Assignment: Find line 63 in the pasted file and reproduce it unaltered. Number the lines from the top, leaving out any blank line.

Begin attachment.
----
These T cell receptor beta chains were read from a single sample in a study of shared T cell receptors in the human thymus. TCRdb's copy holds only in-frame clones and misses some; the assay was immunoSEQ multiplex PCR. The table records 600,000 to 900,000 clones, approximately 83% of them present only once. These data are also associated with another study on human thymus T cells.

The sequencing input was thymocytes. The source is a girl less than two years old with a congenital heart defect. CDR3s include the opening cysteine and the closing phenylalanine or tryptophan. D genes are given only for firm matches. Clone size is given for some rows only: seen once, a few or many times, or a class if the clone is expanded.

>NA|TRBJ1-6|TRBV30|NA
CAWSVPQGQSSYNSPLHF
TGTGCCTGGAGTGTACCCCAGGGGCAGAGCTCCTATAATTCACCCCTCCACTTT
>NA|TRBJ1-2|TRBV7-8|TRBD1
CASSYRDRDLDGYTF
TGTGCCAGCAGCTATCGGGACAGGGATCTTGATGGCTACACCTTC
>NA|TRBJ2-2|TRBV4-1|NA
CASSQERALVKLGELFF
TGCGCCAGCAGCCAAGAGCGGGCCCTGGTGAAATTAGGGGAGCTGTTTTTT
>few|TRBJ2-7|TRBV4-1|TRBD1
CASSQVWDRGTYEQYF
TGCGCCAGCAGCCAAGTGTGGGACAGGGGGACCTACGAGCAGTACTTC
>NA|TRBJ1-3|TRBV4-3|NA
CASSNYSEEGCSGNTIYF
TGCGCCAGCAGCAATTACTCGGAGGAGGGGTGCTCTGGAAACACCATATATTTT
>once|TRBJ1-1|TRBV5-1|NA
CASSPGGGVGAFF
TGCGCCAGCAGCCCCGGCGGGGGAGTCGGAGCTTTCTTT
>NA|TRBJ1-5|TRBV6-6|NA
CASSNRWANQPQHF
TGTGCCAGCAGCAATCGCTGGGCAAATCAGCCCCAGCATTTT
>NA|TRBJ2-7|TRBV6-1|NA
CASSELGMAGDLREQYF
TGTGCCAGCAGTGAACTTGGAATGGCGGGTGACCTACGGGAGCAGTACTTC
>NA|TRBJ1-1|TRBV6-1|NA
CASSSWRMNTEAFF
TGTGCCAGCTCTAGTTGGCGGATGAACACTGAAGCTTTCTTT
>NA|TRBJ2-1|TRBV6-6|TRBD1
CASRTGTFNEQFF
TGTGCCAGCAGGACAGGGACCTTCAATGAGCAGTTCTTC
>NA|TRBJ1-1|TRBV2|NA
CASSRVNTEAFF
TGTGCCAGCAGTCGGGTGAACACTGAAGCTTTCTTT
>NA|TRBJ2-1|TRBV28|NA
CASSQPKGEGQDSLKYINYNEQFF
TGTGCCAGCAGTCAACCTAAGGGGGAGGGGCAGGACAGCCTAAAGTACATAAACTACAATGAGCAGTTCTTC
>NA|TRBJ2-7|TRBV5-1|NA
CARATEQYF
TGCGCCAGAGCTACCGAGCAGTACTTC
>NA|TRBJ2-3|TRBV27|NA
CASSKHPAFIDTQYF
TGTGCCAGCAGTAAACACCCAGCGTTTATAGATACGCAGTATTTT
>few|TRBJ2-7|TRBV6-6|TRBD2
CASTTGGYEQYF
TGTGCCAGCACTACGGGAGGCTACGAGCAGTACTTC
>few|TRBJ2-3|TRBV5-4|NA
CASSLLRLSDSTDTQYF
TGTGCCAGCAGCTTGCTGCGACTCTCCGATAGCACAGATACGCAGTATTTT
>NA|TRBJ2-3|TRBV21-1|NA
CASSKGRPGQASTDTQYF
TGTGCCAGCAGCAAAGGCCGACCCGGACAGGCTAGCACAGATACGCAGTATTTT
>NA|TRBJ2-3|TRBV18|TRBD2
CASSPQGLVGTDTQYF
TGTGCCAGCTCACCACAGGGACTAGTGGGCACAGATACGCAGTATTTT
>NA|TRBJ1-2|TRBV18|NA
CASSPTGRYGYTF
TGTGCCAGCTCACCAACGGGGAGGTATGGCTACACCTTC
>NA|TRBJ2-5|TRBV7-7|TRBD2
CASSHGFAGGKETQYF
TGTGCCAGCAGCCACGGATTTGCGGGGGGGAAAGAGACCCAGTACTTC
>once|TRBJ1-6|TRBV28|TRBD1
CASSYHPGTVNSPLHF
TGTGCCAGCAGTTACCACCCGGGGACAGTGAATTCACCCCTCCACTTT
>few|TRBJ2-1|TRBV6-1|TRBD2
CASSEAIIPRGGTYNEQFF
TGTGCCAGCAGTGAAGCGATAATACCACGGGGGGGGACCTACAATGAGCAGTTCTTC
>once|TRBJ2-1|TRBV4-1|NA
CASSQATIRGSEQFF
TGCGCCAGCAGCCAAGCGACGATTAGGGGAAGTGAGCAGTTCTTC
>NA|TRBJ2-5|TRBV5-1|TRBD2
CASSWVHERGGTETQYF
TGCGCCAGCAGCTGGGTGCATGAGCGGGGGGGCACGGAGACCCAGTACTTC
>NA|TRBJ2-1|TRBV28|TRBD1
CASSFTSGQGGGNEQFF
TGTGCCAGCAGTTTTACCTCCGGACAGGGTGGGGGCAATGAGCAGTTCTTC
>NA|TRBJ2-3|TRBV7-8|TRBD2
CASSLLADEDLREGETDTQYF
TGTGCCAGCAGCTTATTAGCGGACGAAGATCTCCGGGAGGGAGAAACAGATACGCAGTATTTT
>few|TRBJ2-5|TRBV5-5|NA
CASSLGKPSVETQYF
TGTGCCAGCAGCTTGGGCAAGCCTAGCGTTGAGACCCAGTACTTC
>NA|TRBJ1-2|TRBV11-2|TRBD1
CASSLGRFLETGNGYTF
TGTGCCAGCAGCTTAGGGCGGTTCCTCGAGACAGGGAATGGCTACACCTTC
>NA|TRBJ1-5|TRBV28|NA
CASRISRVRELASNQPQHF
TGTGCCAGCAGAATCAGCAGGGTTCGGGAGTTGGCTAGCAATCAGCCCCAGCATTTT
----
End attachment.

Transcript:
>once|TRBJ1-6|TRBV28|TRBD1